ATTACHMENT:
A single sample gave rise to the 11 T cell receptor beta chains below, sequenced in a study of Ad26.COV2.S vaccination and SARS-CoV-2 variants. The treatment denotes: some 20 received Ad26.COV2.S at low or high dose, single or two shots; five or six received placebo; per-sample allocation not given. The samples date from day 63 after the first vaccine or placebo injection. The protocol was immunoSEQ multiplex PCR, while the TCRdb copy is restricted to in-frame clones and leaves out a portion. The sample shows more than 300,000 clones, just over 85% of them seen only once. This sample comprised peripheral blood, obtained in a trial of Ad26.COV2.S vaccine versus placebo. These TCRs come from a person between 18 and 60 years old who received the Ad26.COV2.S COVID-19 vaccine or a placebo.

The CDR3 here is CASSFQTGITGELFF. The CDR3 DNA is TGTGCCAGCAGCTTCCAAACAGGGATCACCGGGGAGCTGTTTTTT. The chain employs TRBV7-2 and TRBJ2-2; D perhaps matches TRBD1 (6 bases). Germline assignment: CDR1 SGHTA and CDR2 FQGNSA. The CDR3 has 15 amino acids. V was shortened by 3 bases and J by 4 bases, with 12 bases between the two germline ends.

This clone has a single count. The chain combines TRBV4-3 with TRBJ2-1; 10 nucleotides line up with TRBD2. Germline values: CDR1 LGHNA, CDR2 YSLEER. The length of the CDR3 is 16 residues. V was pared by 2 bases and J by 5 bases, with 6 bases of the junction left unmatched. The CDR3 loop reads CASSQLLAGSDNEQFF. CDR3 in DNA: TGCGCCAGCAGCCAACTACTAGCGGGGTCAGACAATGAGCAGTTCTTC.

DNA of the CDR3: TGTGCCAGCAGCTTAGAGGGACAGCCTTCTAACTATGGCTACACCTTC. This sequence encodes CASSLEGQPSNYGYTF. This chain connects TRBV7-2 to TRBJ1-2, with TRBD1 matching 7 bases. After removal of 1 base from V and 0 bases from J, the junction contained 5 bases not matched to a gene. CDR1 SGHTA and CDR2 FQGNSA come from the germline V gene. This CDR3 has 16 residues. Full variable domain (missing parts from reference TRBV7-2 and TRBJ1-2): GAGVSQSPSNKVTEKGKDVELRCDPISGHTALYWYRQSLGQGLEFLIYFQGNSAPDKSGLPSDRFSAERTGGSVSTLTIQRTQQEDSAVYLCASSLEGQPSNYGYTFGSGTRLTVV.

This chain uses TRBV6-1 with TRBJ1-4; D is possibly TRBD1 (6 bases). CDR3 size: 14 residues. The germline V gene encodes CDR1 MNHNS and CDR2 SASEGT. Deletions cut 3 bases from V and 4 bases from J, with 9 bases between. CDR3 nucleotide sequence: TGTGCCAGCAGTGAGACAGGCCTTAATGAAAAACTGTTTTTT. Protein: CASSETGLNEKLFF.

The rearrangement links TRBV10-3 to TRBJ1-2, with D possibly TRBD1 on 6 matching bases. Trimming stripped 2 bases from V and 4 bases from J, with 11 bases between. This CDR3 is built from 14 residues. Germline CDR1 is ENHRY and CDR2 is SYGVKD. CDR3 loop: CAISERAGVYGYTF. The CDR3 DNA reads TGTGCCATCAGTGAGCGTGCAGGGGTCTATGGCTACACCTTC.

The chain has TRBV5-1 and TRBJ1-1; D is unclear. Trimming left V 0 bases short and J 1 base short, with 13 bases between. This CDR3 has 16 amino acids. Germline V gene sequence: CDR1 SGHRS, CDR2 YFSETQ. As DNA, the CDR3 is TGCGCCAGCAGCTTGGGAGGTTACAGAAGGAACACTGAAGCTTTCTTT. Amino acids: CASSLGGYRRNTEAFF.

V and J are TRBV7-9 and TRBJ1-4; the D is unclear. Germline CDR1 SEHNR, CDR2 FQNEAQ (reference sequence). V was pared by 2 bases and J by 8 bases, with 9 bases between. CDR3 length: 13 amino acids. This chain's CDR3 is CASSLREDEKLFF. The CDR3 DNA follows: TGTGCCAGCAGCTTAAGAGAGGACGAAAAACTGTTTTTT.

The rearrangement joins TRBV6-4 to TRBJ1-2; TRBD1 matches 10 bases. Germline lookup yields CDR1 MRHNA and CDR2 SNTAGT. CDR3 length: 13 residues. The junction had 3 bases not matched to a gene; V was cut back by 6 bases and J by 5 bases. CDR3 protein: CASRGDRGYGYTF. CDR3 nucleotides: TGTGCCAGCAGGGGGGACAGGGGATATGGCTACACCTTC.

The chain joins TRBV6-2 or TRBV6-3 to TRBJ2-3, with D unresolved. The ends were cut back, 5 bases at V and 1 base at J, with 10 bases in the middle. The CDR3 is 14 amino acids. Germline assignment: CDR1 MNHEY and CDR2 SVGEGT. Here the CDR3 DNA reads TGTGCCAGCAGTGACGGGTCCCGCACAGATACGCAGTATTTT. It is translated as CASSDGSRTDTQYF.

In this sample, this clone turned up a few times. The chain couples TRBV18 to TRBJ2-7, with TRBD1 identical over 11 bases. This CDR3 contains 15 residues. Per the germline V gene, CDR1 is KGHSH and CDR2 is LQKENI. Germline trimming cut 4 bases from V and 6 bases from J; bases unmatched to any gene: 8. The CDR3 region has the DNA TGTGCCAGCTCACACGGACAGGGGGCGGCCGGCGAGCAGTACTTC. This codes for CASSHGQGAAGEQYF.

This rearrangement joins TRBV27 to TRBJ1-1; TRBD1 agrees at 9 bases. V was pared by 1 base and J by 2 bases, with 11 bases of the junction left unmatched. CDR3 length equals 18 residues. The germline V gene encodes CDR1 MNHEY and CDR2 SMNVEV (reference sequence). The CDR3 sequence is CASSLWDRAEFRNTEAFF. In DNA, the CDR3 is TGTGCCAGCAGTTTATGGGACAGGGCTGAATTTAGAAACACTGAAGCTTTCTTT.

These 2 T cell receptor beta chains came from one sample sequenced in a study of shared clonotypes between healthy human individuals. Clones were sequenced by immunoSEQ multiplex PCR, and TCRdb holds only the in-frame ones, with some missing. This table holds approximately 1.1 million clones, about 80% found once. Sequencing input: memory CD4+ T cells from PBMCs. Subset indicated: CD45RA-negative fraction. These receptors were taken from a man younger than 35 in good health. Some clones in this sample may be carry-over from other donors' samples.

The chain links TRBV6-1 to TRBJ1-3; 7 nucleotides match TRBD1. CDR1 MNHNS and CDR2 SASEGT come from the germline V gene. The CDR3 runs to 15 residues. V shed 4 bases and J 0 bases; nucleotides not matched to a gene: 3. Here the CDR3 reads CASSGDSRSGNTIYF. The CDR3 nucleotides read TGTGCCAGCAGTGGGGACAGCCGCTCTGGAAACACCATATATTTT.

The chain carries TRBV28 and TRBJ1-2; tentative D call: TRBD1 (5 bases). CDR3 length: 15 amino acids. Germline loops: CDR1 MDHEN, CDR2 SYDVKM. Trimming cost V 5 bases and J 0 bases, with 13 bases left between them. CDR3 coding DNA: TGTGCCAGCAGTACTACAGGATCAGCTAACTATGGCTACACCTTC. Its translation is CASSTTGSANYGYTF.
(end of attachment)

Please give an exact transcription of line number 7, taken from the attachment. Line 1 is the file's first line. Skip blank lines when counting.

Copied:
The chain has TRBV5-1 and TRBJ1-1; D is unclear. Trimming left V 0 bases short and J 1 base short, with 13 bases between. This CDR3 has 16 amino acids. Germline V gene sequence: CDR1 SGHRS, CDR2 YFSETQ. As DNA, the CDR3 is TGCGCCAGCAGCTTGGGAGGTTACAGAAGGAACACTGAAGCTTTCTTT. Amino acids: CASSLGGYRRNTEAFF.